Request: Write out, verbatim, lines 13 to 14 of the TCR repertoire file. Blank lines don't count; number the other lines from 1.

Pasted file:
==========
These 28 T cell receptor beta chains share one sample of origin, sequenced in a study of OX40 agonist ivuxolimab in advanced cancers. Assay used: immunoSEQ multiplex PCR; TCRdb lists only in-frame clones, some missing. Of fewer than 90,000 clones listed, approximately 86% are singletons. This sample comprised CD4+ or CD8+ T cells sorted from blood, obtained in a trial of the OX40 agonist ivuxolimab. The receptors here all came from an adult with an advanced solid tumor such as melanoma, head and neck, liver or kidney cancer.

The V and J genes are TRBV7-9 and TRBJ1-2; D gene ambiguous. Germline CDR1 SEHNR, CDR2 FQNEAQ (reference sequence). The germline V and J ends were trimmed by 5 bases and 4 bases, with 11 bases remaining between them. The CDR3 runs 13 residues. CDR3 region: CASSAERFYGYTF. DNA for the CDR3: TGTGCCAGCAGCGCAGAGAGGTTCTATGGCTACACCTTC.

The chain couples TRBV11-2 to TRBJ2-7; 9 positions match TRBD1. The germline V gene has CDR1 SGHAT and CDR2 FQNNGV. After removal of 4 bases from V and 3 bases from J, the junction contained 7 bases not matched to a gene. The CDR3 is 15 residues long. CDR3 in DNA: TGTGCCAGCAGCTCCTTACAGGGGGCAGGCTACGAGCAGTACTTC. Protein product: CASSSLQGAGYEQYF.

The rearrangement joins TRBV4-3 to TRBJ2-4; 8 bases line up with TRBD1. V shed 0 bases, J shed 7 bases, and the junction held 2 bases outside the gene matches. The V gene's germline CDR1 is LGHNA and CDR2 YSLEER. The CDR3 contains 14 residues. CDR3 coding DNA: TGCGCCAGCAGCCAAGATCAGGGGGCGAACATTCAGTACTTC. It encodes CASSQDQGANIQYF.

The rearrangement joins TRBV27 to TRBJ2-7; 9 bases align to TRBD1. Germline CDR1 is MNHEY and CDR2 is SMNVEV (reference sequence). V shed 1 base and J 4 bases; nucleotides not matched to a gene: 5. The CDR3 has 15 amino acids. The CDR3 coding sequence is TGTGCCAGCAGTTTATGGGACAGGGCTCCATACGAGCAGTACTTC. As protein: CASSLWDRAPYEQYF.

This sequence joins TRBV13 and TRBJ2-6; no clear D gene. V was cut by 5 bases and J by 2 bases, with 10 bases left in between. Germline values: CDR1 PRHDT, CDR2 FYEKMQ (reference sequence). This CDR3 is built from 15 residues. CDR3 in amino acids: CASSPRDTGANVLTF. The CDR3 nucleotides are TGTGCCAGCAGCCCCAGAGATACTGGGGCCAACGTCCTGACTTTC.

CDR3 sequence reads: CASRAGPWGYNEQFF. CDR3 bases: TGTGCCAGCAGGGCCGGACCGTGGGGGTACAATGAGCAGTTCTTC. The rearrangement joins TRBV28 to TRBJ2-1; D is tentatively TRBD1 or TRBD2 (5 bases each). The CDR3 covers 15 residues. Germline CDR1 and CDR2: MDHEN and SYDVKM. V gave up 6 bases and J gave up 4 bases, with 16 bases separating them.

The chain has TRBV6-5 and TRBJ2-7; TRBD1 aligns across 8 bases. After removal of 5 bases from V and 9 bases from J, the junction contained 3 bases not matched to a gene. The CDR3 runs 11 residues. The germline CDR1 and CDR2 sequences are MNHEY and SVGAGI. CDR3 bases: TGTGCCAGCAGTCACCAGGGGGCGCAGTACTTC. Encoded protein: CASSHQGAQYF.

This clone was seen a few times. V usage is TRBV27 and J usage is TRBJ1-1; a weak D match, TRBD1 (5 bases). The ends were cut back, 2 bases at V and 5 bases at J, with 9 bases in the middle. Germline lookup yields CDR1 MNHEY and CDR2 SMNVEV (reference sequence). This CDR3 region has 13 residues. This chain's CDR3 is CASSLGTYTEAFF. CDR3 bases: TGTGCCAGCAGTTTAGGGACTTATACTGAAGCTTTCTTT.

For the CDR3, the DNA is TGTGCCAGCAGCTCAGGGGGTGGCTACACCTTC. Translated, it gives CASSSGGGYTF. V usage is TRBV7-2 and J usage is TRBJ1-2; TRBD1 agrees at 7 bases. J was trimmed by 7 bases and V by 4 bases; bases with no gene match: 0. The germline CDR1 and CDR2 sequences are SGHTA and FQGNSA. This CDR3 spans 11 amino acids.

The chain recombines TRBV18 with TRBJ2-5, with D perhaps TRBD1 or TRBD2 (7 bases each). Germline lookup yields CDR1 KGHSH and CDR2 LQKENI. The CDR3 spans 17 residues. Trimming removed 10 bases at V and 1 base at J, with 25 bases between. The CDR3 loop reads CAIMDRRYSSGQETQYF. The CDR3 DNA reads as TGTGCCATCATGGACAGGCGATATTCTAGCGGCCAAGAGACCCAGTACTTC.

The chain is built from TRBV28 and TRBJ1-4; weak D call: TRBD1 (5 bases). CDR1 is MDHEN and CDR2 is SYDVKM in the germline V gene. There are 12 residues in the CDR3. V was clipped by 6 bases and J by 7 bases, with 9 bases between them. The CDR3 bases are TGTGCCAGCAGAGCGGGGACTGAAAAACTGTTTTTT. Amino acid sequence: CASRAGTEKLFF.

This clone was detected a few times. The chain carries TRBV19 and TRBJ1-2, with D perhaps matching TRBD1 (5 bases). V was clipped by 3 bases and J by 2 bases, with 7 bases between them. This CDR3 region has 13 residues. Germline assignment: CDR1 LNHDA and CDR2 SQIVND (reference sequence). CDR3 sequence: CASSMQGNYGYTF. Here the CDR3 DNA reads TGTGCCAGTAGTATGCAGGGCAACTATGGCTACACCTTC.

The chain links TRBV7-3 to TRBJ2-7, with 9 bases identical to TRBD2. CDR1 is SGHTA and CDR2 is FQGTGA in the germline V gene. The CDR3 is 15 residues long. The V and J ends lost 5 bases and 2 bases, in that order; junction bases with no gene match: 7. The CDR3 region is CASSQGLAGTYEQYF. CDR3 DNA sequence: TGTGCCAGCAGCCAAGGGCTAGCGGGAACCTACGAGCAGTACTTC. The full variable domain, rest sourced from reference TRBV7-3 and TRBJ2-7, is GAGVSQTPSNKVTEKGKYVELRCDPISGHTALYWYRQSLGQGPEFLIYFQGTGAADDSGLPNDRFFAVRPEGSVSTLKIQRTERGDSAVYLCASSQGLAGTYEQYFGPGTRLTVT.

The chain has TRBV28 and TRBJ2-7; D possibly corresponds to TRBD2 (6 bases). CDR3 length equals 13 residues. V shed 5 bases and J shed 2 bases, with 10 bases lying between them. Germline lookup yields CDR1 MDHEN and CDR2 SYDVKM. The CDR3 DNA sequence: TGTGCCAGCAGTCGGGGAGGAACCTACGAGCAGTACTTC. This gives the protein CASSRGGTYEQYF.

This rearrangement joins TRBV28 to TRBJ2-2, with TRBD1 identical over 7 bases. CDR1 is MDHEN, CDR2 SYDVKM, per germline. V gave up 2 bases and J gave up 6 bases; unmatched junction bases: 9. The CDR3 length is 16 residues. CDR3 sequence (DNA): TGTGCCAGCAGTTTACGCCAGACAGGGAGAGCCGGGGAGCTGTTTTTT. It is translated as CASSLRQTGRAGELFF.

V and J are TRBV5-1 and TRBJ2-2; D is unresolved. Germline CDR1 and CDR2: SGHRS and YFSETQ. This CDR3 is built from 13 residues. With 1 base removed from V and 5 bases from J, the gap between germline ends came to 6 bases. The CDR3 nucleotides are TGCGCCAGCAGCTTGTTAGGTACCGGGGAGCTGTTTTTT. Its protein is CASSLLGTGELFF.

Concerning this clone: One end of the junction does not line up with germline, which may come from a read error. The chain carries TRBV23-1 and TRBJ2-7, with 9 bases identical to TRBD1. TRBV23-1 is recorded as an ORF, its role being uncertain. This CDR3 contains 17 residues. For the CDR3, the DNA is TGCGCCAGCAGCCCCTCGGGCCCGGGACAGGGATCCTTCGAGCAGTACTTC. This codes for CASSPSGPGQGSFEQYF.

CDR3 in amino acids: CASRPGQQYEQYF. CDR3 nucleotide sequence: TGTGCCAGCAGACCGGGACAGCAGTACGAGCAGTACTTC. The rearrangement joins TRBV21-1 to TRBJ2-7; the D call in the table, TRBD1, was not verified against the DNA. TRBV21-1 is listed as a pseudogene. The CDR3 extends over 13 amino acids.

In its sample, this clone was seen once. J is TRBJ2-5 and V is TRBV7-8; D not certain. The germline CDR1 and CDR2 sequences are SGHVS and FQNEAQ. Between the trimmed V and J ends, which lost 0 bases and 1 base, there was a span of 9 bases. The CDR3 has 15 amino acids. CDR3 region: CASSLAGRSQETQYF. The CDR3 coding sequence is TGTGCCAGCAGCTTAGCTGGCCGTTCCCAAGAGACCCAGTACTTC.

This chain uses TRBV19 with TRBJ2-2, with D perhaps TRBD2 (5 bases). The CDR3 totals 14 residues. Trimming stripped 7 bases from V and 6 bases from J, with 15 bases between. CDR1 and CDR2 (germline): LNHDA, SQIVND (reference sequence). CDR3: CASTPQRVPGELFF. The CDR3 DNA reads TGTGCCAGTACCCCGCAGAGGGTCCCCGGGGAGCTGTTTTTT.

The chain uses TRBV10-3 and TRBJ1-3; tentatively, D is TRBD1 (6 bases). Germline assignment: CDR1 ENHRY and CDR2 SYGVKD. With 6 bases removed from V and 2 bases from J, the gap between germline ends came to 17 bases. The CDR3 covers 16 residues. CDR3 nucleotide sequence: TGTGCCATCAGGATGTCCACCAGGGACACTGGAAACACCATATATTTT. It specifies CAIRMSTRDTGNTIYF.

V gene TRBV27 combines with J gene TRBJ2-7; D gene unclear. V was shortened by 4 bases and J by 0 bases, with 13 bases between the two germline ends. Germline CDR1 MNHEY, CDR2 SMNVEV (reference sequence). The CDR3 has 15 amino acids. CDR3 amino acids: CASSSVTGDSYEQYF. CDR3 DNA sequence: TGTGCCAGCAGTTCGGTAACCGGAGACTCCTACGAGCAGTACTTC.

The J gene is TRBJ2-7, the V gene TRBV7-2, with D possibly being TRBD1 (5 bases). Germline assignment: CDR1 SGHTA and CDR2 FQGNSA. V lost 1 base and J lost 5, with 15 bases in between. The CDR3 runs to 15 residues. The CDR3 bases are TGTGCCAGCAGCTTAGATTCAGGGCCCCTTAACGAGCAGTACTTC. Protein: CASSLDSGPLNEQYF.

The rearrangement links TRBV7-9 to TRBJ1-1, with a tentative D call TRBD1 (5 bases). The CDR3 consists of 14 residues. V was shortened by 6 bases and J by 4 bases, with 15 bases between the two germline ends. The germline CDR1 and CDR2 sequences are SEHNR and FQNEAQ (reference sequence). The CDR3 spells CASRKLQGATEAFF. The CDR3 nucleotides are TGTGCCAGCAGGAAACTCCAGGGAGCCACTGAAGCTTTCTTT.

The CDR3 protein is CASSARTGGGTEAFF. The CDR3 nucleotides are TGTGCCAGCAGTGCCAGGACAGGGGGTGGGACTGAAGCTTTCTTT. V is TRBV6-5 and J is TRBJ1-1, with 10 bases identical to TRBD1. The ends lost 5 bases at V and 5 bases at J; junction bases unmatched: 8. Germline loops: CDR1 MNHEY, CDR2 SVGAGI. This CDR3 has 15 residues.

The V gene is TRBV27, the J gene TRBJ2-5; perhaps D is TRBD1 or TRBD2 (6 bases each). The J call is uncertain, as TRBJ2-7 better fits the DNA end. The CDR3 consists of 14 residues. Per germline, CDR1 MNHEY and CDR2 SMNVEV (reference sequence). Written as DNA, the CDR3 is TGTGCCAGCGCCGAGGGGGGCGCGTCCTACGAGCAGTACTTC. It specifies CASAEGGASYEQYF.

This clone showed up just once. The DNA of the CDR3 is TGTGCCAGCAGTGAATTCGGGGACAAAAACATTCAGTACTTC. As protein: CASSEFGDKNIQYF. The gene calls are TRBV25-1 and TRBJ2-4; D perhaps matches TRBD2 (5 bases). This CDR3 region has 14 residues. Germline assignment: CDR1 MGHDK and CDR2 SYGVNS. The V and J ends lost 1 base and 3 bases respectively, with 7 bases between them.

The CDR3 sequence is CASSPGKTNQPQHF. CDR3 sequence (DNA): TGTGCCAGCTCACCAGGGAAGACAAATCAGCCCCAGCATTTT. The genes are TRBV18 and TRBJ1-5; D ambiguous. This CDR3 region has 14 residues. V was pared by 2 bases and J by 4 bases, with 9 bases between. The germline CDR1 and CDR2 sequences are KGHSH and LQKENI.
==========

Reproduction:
This clone was detected a few times. The chain carries TRBV19 and TRBJ1-2, with D perhaps matching TRBD1 (5 bases). V was clipped by 3 bases and J by 2 bases, with 7 bases between them. This CDR3 region has 13 residues. Germline assignment: CDR1 LNHDA and CDR2 SQIVND (reference sequence). CDR3 sequence: CASSMQGNYGYTF. Here the CDR3 DNA reads TGTGCCAGTAGTATGCAGGGCAACTATGGCTACACCTTC.

The chain links TRBV7-3 to TRBJ2-7, with 9 bases identical to TRBD2. CDR1 is SGHTA and CDR2 is FQGTGA in the germline V gene. The CDR3 is 15 residues long. The V and J ends lost 5 bases and 2 bases, in that order; junction bases with no gene match: 7. The CDR3 region is CASSQGLAGTYEQYF. CDR3 DNA sequence: TGTGCCAGCAGCCAAGGGCTAGCGGGAACCTACGAGCAGTACTTC. The full variable domain, rest sourced from reference TRBV7-3 and TRBJ2-7, is GAGVSQTPSNKVTEKGKYVELRCDPISGHTALYWYRQSLGQGPEFLIYFQGTGAADDSGLPNDRFFAVRPEGSVSTLKIQRTERGDSAVYLCASSQGLAGTYEQYFGPGTRLTVT.